An illustrated talk from David Thomas: The Tibetan Plateau is exceptional for its huge extent of high (around 4000m, 13,000 ft asl, & higher) and rather dry land. The scarce precipitation allows only treeless vegetation of grasses, sedges, forbs & short shrubs, and the altitude means that temperatures are relatively low for the latitude (windy & down to -40°C in winter). Nonetheless, the plateau has a remarkably diverse fauna of mammals, birds and other animals. Moreover, travellers’ accounts from soon before & after 1900 record remarkably high populations of gazelles, wild yaks & kiangs (wild horses). The question is: how did such large populations of several species coexist and all get a good livings from such a dry, cold environment? And there’s some (relatively) good news: while most of the 20th century saw huge reductions in the populations of these large herbivores, significant changes since the 1980s/90s have allowed considerable recovery of numbers.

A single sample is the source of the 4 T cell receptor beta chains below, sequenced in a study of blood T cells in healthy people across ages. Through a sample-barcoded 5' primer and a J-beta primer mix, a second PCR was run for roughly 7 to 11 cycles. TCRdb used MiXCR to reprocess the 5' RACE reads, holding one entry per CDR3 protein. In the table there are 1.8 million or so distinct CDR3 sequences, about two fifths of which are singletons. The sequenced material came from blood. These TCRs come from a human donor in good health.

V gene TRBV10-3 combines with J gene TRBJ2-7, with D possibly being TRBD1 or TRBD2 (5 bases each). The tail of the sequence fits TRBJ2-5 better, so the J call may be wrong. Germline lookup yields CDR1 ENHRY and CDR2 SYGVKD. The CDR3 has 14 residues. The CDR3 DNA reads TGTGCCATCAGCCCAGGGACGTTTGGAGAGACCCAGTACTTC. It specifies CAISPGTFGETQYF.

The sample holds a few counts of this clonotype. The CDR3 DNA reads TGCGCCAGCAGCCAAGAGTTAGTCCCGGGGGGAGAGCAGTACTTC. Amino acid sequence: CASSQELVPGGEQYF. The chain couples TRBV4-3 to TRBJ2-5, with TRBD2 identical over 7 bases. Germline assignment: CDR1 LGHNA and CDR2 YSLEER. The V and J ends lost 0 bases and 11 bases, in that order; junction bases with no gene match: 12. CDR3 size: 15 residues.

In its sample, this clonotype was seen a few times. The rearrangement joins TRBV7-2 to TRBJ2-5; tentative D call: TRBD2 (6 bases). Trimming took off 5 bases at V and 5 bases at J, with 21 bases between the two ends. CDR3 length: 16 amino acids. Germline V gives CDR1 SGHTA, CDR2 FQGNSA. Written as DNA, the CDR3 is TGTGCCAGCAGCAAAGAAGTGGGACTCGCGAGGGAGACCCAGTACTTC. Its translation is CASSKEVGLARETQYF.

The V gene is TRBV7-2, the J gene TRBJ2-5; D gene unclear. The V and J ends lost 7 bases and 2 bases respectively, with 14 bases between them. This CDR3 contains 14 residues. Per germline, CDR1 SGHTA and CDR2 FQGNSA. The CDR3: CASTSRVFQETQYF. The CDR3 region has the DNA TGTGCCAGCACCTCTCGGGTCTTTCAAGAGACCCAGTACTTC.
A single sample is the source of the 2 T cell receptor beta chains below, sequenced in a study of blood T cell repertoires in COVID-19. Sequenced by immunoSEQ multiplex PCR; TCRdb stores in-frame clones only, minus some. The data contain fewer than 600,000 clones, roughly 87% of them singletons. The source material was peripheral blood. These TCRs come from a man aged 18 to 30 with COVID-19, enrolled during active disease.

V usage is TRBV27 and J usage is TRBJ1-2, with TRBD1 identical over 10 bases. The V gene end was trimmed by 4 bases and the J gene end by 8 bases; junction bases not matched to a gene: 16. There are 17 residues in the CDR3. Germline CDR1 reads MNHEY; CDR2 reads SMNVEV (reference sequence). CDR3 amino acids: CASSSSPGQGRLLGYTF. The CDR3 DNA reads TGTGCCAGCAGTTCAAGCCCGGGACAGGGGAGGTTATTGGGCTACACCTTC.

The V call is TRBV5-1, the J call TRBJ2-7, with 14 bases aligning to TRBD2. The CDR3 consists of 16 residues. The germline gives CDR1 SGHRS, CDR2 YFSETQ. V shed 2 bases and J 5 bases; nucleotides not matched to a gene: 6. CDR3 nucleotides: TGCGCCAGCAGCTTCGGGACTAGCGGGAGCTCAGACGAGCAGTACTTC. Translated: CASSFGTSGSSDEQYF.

In the 1980s I did a lot of homework on this area for 2 ecology projects which never came off, which left me reasonably well-informed when I finally had the chance to visit the Tibetan plateau and see some of its wildlife in autumn 2016. My talk will be illustrated with photos from this trip.
Wednesday October 31st at 7pm at Jury’s Inn, Western Way, Exeter EX1 2DB
(by the Vue cinema, free parking nearby after 6pm)
To book please email firstname.lastname@example.org or 07709686772
£1.50 for members or £3 non-members.